In fact, the days around my July viewing of Sorry to Bother You brought a dizzying array of art-life convergences. There was Bernie Sanders hosting a livestream town hall that contrasted the miserable pay and working conditions at places like Amazon and Disneyland with the incredible nine- or 10-digit salaries drawn by their CEOs.

Meanwhile, in Indianapolis, a 30-year-old African American welder named Antoine Dangerfield posted a video of Latino workers walking off the job at a construction site. The courageous stand of the workers, combined with Dangerfield’s gleefully profane narration, made the video an internet sensation. Dangerfield was fired for posting the video, but a GoFundMe page has raised more than $41,000 for him and his family. Then, to top it all off, a few days later the voters of Missouri repealed an anti-union “right-to-work” law by an incredible 2-to-1 margin. 


At the end of Sorry to Bother You, a full frontal assault on corporate power has begun, but its outcome is far from certain. As that battle goes forward in the real world, there is plenty of room for convergence between workers, their unions, and the Catholic Church. 

Each of the popes since Leo XIII has supported workers’ rights to form unions and strike. Perhaps the church’s most direct and succinct statements on the subject came from Pope John Paul II when, in his 1981 encyclical Laborem Exercens (On Human Work), he wrote, “Above all we must remember the priority of labor over capital: labor is the cause of production; capital . . . is its mere instrument or tool.” Ten years later, in Centisimus Annus (Commemorating the Centenary of Rerum Novarum), John Paul II added, “It is right to struggle against an unjust economic system that does not uphold the priority of the human being over capital and land.”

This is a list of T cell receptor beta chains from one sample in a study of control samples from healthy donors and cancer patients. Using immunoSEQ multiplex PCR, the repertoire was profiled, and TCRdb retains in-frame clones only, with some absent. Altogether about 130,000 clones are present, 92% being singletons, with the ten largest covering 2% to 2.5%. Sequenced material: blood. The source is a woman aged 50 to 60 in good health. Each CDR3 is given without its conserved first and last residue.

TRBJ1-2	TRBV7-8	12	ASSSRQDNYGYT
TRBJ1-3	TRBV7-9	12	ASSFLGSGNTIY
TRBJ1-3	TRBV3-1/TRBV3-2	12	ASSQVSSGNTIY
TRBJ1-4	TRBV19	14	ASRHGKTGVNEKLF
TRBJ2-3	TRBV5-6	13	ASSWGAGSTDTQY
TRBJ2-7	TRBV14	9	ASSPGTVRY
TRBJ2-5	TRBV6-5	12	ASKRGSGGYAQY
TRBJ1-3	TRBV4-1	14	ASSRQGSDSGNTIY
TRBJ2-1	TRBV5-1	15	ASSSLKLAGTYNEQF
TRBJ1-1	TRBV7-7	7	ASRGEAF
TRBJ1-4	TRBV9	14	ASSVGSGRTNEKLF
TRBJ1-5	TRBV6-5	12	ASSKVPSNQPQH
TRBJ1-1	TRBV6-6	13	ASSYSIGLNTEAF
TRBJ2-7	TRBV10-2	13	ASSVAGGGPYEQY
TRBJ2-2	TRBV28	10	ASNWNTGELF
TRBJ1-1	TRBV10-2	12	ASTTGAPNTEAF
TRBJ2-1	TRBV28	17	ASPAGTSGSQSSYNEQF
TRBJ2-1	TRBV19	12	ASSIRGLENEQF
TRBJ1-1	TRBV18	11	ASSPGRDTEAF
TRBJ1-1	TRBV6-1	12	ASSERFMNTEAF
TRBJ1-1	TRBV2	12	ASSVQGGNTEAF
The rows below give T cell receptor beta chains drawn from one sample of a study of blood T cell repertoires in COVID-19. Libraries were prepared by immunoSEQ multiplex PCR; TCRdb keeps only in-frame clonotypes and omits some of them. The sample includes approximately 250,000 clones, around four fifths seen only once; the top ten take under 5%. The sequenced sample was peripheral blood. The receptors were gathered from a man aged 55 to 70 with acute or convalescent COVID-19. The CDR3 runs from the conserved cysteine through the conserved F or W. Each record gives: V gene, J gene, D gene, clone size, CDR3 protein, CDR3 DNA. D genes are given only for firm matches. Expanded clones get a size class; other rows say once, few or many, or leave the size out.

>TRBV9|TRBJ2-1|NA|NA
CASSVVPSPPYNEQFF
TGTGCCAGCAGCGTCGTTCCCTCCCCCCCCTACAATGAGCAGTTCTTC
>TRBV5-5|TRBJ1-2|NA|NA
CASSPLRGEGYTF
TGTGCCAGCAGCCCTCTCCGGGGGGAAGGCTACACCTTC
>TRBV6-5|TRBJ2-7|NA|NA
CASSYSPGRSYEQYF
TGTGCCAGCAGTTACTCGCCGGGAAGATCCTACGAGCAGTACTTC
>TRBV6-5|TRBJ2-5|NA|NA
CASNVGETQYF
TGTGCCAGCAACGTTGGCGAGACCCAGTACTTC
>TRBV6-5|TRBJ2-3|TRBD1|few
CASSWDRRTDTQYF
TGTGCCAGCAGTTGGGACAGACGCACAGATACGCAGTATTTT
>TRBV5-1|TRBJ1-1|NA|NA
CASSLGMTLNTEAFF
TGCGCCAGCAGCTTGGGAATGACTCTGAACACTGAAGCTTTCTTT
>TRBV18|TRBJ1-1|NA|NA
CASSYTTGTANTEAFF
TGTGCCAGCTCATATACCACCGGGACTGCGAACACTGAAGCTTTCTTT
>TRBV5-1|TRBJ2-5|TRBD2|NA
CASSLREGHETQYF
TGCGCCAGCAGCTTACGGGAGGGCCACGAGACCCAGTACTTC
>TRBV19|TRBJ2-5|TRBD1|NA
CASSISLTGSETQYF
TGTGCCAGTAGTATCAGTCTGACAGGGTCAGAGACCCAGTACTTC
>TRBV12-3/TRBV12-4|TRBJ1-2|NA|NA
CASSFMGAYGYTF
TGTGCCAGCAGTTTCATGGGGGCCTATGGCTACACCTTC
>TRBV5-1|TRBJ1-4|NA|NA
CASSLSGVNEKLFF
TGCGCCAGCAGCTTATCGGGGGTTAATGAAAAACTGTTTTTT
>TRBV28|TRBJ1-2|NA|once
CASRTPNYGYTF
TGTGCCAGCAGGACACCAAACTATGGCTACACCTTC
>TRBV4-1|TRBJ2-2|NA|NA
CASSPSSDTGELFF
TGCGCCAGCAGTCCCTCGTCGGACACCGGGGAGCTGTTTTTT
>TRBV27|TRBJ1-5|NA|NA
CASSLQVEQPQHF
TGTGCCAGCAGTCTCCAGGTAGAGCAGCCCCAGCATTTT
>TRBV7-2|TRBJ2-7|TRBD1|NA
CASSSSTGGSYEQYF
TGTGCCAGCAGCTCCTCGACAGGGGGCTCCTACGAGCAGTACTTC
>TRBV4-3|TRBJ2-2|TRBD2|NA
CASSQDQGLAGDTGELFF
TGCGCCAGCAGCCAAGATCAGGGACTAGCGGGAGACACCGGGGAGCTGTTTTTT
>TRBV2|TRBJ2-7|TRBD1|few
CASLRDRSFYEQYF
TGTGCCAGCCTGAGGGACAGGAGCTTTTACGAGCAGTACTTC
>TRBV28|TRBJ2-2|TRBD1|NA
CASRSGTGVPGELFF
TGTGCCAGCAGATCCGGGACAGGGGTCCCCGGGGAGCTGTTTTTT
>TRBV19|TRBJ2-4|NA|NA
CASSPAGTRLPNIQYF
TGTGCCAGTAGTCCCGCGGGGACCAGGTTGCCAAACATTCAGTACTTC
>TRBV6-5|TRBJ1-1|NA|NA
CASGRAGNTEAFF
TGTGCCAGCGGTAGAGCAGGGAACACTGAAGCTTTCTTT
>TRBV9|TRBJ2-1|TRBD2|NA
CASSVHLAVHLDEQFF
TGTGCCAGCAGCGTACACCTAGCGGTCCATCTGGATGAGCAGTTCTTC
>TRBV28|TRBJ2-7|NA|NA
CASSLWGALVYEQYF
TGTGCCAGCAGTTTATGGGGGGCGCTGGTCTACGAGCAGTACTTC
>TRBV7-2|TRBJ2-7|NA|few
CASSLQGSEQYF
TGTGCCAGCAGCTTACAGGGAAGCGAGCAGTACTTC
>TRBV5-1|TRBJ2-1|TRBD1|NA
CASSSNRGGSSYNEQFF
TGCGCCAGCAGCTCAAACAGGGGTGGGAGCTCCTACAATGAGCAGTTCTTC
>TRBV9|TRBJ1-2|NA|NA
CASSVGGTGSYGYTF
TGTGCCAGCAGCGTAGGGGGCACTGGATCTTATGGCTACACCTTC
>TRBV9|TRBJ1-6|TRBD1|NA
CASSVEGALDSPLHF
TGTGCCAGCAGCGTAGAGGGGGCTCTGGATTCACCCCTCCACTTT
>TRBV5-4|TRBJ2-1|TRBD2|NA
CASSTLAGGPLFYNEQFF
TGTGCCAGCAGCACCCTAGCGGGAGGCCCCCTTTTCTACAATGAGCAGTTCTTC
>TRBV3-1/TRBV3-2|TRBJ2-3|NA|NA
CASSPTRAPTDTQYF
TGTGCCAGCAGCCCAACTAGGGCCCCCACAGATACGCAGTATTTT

Every year since 1986, the U.S. Conference of Catholic Bishops has issued a Labor Day statement analyzing the current state of the economy from the perspective of workers and the poor. And every one of those statements has included a section championing the essential role of unions in establishing justice and promoting the common good.

The church’s position on the rights of labor has been widely disregarded in the United States during recent decades as union membership has shriveled from its 1954 high of 35 percent of all workers to the present 10 percent. But Sorry to Bother You is just one of many hopeful signs that a change could be coming around.


This article also appears in the November 2018 issue of U.S. Catholic (Vol. 83, No. 11, pages 38–39).

Image: Courtesy of Annapurna Pictures

About the author

Danny Duncan Collum

Danny Duncan Collum teaches writing at Kentucky State University in Frankfort and is the author of four books, including the novel White Boy (Apprentice House 2011).